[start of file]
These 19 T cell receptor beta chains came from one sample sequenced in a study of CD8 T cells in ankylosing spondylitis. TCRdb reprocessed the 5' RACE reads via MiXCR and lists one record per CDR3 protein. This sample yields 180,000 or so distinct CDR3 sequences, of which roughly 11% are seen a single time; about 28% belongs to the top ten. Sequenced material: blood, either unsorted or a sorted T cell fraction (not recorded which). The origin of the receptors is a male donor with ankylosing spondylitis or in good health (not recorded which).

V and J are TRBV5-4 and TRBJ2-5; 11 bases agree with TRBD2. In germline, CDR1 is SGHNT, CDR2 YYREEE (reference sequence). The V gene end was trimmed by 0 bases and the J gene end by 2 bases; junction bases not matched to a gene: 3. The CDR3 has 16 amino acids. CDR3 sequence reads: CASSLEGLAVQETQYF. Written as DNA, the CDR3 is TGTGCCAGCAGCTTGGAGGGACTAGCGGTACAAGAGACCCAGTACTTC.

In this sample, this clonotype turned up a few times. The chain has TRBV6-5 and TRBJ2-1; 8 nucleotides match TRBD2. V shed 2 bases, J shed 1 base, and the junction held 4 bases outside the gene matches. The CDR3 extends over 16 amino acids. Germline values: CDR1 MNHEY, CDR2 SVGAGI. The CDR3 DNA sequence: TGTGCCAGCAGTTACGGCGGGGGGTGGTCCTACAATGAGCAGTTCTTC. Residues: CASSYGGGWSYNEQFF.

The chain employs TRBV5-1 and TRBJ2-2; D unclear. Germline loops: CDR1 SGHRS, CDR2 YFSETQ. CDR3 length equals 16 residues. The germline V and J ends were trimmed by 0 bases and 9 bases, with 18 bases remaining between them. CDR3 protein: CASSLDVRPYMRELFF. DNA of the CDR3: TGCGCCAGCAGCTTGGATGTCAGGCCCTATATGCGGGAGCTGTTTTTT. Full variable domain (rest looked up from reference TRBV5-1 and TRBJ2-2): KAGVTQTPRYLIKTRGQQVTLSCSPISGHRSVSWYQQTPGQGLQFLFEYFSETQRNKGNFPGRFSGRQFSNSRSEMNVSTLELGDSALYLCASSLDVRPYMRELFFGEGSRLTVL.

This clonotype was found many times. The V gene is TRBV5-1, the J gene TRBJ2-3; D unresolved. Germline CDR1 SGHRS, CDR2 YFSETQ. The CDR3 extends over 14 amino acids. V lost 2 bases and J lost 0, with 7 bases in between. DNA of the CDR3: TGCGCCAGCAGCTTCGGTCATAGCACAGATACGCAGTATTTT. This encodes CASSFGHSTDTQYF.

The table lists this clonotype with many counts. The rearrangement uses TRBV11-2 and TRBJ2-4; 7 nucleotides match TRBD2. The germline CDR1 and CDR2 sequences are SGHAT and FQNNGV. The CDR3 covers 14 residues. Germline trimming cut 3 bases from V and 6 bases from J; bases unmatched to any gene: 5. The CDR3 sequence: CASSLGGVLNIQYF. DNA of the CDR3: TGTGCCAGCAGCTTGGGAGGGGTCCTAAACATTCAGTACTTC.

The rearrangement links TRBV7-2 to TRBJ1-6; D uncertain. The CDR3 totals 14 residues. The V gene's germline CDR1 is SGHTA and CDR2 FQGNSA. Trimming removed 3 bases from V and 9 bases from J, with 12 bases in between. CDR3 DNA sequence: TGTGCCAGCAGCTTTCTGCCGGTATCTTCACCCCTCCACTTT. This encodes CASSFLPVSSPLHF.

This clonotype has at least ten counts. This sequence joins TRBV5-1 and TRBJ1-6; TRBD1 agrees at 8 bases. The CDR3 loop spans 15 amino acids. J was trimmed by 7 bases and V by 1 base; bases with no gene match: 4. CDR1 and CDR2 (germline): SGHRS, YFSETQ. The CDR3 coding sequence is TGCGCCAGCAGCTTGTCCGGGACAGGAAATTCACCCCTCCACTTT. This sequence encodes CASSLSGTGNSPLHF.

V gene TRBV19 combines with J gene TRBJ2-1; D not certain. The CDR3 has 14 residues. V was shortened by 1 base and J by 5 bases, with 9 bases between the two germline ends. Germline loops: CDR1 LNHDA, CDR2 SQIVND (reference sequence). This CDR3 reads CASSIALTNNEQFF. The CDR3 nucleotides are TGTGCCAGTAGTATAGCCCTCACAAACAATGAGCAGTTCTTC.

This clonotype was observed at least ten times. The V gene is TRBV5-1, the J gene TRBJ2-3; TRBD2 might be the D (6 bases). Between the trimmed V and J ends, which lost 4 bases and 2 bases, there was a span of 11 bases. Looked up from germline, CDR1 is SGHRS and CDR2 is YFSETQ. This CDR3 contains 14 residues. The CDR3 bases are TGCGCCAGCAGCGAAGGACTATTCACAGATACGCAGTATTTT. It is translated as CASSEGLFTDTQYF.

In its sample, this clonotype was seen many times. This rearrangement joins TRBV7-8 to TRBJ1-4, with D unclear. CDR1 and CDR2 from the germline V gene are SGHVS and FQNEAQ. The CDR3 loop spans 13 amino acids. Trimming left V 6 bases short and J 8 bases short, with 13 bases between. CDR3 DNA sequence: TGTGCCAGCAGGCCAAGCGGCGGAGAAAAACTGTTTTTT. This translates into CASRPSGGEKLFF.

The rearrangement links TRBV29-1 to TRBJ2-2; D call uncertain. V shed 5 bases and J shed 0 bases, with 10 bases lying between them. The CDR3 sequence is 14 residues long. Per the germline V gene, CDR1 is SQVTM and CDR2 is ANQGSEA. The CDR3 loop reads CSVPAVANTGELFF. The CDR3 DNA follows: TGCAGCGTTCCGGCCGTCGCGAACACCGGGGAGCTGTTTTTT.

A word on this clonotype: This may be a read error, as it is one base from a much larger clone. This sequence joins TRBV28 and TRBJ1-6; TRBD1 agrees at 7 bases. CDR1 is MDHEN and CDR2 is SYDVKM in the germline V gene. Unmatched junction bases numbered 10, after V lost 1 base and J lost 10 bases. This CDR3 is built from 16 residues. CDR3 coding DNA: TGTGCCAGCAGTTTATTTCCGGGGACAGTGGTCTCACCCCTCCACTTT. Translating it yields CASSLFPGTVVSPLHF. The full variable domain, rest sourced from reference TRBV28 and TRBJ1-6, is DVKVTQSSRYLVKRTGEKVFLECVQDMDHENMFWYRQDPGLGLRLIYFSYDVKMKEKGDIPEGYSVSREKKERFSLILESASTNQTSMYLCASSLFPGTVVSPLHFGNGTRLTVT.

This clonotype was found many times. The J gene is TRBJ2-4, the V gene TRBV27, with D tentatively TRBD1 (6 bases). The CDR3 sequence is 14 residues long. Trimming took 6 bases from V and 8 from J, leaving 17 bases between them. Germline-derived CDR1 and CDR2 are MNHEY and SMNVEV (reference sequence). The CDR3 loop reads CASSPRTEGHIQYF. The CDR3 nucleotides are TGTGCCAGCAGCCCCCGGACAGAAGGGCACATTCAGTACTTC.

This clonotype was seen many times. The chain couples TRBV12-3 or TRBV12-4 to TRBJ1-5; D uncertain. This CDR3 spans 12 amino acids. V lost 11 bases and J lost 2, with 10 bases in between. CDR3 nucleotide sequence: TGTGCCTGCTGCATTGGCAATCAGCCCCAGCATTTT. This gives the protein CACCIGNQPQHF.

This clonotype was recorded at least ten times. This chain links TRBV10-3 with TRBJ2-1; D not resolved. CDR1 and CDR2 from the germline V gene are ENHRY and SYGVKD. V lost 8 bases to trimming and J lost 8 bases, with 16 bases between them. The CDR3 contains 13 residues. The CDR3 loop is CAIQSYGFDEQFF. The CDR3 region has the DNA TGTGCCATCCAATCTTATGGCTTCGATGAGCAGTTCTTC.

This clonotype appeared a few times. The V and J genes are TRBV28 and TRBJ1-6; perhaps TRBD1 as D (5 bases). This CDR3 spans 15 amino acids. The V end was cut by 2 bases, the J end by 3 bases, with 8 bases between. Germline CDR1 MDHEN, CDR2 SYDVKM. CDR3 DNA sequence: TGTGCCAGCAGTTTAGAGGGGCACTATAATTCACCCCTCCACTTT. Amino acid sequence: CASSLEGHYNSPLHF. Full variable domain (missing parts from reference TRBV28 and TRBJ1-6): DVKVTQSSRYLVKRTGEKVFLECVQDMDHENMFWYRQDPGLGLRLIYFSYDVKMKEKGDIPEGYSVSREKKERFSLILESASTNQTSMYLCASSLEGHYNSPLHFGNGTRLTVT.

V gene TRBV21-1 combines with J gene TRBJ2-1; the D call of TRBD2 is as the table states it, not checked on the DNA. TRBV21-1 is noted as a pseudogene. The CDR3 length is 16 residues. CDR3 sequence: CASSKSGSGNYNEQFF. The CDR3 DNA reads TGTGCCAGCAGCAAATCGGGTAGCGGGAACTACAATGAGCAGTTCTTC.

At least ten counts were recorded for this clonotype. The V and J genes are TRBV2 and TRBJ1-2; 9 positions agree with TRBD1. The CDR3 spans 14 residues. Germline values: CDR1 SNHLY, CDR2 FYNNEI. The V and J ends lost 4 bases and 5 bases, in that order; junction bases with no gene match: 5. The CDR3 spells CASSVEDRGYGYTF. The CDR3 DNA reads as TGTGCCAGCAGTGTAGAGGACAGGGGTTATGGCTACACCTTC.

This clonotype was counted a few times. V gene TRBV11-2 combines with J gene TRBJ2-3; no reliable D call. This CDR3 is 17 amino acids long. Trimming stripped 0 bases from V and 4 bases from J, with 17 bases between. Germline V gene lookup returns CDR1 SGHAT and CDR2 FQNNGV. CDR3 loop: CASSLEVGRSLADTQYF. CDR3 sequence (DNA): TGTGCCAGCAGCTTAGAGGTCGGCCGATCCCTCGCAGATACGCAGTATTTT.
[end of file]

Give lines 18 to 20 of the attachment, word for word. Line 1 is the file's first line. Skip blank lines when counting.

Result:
V gene TRBV21-1 combines with J gene TRBJ2-1; the D call of TRBD2 is as the table states it, not checked on the DNA. TRBV21-1 is noted as a pseudogene. The CDR3 length is 16 residues. CDR3 sequence: CASSKSGSGNYNEQFF. The CDR3 DNA reads TGTGCCAGCAGCAAATCGGGTAGCGGGAACTACAATGAGCAGTTCTTC.

At least ten counts were recorded for this clonotype. The V and J genes are TRBV2 and TRBJ1-2; 9 positions agree with TRBD1. The CDR3 spans 14 residues. Germline values: CDR1 SNHLY, CDR2 FYNNEI. The V and J ends lost 4 bases and 5 bases, in that order; junction bases with no gene match: 5. The CDR3 spells CASSVEDRGYGYTF. The CDR3 DNA reads as TGTGCCAGCAGTGTAGAGGACAGGGGTTATGGCTACACCTTC.

This clonotype was counted a few times. V gene TRBV11-2 combines with J gene TRBJ2-3; no reliable D call. This CDR3 is 17 amino acids long. Trimming stripped 0 bases from V and 4 bases from J, with 17 bases between. Germline V gene lookup returns CDR1 SGHAT and CDR2 FQNNGV. CDR3 loop: CASSLEVGRSLADTQYF. CDR3 sequence (DNA): TGTGCCAGCAGCTTAGAGGTCGGCCGATCCCTCGCAGATACGCAGTATTTT.